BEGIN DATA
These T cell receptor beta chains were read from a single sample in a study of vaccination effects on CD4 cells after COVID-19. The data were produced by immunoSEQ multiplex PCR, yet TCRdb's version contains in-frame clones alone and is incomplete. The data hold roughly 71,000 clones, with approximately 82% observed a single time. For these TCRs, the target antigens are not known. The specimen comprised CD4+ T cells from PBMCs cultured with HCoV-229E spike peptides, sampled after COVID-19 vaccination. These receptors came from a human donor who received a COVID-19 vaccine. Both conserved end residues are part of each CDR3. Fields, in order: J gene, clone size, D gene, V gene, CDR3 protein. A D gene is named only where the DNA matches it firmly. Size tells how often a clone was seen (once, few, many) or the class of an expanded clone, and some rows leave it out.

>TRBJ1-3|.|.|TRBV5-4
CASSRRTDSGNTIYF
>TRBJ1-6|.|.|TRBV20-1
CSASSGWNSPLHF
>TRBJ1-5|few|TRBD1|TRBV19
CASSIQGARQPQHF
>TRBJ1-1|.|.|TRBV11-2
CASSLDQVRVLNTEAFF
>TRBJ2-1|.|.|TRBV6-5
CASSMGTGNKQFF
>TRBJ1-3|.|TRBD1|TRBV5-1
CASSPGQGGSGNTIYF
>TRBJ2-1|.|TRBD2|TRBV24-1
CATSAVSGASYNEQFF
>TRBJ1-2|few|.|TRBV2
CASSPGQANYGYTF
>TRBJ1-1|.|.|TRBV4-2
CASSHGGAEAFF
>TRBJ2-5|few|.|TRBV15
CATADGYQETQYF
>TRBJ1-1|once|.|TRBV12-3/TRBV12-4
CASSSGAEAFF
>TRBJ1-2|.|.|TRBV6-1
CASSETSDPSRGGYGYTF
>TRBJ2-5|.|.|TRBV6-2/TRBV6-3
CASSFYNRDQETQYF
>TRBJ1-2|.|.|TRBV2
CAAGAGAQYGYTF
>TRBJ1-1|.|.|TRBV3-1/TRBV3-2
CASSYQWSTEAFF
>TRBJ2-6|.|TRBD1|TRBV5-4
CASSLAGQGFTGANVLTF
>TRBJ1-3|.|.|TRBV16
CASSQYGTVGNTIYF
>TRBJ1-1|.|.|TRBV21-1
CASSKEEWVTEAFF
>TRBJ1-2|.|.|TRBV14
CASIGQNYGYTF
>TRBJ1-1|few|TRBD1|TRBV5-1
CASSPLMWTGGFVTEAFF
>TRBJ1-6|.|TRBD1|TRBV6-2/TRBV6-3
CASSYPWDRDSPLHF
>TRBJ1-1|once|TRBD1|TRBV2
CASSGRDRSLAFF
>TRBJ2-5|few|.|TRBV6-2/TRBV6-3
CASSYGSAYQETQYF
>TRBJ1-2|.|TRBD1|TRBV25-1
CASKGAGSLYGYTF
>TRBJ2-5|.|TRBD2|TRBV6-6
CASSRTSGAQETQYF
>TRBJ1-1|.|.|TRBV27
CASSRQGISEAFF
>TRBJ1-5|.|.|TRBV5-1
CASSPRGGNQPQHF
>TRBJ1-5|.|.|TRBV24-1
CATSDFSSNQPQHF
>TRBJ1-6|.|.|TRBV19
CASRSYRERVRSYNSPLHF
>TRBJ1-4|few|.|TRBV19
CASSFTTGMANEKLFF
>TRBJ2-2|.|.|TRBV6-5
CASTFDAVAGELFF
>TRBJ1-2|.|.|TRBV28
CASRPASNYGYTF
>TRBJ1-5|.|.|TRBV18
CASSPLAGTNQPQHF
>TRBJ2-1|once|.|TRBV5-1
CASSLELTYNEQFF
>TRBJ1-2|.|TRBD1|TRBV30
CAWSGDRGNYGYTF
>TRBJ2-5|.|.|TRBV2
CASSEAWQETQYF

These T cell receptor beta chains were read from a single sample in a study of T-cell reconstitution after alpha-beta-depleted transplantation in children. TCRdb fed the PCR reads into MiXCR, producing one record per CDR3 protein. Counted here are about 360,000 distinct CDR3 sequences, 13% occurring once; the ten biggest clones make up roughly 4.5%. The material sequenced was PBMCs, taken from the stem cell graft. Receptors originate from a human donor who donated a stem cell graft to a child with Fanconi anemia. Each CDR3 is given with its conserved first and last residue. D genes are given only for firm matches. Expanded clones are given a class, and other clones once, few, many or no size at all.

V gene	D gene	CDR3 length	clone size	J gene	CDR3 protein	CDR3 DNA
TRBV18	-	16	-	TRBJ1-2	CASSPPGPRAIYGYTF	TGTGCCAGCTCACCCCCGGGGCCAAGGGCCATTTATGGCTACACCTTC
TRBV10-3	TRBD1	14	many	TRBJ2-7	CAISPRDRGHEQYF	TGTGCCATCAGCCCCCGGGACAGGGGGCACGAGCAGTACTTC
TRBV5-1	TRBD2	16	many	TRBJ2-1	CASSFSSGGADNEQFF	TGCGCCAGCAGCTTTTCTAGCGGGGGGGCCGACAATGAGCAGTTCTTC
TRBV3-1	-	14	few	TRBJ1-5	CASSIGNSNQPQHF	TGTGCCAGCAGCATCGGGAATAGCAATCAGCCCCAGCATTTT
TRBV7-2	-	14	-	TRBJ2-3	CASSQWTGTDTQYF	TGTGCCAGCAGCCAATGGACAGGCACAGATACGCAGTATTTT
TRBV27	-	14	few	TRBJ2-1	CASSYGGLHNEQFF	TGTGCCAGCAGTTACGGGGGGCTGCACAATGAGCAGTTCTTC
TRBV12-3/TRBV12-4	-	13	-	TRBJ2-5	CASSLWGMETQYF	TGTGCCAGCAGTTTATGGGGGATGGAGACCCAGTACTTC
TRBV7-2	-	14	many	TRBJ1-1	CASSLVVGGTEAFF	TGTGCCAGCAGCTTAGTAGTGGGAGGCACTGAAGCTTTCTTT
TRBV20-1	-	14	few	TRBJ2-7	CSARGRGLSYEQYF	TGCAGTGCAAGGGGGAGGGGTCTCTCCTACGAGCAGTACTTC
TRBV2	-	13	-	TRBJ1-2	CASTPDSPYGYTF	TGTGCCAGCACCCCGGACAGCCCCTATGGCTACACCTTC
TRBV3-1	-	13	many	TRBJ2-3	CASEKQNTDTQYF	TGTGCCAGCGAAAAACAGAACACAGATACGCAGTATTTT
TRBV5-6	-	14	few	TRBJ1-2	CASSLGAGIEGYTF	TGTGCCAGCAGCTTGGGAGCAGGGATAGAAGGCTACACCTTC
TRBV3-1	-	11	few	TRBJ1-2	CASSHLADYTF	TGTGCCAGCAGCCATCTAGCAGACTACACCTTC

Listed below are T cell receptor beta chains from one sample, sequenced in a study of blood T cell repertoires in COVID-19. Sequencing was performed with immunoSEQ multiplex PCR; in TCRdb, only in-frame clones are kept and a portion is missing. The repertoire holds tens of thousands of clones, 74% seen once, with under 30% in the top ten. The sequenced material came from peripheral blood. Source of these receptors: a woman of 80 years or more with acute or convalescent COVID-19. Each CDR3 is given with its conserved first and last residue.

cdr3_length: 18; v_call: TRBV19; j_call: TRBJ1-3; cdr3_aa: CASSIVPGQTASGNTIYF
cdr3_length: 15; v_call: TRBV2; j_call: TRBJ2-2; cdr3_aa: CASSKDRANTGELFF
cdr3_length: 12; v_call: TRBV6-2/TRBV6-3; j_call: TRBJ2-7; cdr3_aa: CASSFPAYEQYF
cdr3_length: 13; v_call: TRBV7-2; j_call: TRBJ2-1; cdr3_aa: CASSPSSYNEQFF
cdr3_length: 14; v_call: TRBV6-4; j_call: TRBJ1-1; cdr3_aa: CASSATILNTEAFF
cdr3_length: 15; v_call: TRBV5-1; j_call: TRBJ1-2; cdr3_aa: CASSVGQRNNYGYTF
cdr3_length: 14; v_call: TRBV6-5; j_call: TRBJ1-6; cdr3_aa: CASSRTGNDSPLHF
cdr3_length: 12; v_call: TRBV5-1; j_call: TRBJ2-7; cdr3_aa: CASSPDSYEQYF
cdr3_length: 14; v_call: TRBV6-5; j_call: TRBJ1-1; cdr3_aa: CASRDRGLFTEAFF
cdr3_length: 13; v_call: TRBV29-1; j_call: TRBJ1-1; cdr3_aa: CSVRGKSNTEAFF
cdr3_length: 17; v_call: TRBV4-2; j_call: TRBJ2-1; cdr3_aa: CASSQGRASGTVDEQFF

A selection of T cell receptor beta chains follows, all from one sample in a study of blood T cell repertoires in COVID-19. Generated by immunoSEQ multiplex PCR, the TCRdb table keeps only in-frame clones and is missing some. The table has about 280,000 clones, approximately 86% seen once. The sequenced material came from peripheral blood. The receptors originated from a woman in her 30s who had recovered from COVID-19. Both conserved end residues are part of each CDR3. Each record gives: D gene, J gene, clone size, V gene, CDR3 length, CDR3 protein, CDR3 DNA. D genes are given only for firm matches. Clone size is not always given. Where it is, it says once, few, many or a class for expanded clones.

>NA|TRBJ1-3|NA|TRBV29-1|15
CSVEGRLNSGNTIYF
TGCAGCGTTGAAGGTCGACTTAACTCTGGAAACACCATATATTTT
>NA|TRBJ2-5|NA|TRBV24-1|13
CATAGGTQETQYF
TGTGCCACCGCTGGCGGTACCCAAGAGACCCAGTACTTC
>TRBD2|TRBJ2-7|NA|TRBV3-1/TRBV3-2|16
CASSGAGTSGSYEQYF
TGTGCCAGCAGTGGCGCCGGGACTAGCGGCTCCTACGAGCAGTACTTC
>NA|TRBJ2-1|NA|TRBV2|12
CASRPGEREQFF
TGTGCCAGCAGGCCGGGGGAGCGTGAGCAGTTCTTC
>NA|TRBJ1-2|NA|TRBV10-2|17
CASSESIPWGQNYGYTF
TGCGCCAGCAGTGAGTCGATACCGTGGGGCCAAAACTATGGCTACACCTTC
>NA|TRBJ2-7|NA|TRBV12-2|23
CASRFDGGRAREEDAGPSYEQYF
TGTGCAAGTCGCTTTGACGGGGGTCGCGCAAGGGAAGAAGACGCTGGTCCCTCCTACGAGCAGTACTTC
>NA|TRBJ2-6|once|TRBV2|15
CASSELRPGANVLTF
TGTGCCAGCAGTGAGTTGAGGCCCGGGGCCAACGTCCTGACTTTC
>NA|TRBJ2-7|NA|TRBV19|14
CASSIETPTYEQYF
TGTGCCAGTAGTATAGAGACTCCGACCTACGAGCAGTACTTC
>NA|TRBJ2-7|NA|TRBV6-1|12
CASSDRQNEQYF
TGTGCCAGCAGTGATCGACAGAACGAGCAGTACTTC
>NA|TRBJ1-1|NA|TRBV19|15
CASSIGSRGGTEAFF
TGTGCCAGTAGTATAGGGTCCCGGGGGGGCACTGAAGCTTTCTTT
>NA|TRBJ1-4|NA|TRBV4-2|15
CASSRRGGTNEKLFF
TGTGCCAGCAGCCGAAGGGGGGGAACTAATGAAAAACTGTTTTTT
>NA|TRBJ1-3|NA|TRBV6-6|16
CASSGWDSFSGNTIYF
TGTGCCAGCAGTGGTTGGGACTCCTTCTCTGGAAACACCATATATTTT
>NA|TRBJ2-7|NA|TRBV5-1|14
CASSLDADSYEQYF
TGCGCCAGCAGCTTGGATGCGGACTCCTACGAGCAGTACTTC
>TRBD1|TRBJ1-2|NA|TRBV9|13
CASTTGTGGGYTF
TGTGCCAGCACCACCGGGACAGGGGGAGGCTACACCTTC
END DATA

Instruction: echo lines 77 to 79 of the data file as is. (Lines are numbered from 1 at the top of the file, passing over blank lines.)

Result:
TRBV10-3	TRBD1	14	many	TRBJ2-7	CAISPRDRGHEQYF	TGTGCCATCAGCCCCCGGGACAGGGGGCACGAGCAGTACTTC
TRBV5-1	TRBD2	16	many	TRBJ2-1	CASSFSSGGADNEQFF	TGCGCCAGCAGCTTTTCTAGCGGGGGGGCCGACAATGAGCAGTTCTTC
TRBV3-1	-	14	few	TRBJ1-5	CASSIGNSNQPQHF	TGTGCCAGCAGCATCGGGAATAGCAATCAGCCCCAGCATTTT